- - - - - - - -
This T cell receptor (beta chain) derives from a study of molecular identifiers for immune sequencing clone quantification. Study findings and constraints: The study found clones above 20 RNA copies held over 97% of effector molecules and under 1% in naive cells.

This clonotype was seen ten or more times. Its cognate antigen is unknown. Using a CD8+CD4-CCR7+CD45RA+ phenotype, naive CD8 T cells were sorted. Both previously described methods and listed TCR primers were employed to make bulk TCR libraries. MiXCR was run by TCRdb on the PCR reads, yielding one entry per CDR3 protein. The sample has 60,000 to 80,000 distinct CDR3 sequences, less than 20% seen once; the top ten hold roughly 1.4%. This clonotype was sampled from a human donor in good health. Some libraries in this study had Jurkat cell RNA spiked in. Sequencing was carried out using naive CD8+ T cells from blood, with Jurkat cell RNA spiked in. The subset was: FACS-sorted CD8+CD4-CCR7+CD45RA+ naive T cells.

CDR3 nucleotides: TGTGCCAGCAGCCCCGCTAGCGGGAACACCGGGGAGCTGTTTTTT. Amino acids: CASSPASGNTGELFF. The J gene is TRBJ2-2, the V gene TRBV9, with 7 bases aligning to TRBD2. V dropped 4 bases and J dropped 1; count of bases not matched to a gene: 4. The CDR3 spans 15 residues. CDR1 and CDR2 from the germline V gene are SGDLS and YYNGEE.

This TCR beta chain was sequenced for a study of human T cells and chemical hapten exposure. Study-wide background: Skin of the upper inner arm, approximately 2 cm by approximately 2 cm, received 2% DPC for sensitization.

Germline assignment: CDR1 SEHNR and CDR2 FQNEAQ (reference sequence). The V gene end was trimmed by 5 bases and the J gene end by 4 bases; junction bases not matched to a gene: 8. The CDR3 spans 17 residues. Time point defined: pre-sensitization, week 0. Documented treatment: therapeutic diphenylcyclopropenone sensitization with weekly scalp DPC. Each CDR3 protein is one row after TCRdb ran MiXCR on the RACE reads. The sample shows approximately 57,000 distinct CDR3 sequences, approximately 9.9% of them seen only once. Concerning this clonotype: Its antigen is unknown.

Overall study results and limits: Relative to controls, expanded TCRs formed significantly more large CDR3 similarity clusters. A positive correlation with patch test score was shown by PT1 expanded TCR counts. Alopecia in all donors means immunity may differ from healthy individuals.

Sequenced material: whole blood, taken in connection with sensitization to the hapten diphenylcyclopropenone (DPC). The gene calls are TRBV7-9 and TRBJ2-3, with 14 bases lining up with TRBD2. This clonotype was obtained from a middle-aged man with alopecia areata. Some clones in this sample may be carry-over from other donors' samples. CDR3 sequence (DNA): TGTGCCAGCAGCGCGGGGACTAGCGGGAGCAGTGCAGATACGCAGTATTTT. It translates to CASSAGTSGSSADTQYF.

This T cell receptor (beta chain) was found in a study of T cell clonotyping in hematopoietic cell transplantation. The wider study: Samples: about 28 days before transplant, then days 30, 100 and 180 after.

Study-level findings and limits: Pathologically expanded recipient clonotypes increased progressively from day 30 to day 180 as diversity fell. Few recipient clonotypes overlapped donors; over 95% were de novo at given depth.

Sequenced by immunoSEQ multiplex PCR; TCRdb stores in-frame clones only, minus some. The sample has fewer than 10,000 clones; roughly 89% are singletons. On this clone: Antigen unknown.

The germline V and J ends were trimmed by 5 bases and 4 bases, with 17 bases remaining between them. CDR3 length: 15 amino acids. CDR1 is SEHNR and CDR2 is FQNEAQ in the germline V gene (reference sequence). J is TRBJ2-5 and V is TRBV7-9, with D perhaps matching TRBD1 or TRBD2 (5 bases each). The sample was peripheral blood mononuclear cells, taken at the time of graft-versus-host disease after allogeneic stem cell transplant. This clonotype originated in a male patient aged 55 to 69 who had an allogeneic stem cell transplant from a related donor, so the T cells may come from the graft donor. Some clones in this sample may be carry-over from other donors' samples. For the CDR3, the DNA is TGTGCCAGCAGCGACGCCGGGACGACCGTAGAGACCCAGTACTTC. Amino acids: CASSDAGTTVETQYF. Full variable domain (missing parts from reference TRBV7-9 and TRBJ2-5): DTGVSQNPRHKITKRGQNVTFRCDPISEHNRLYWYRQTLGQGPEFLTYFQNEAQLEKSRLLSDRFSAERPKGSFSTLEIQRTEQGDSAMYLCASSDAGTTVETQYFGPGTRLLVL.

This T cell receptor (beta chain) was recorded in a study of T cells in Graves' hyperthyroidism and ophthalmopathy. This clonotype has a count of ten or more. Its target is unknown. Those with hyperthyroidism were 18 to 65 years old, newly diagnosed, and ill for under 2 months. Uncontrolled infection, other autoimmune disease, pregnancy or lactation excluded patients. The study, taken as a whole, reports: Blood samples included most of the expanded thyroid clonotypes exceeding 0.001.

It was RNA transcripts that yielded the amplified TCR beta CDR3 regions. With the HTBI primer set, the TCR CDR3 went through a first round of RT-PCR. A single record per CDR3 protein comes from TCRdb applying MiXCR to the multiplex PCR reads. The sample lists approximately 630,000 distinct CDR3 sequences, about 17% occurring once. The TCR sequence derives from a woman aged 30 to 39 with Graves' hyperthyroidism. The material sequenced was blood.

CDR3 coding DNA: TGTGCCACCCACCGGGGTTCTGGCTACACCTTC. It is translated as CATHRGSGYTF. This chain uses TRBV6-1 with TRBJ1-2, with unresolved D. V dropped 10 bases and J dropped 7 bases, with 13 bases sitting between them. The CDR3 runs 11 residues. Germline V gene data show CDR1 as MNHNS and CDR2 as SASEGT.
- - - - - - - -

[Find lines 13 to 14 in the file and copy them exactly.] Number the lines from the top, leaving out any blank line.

It was RNA transcripts that yielded the amplified TCR beta CDR3 regions. With the HTBI primer set, the TCR CDR3 went through a first round of RT-PCR. A single record per CDR3 protein comes from TCRdb applying MiXCR to the multiplex PCR reads. The sample lists approximately 630,000 distinct CDR3 sequences, about 17% occurring once. The TCR sequence derives from a woman aged 30 to 39 with Graves' hyperthyroidism. The material sequenced was blood.

CDR3 coding DNA: TGTGCCACCCACCGGGGTTCTGGCTACACCTTC. It is translated as CATHRGSGYTF. This chain uses TRBV6-1 with TRBJ1-2, with unresolved D. V dropped 10 bases and J dropped 7 bases, with 13 bases sitting between them. The CDR3 runs 11 residues. Germline V gene data show CDR1 as MNHNS and CDR2 as SASEGT.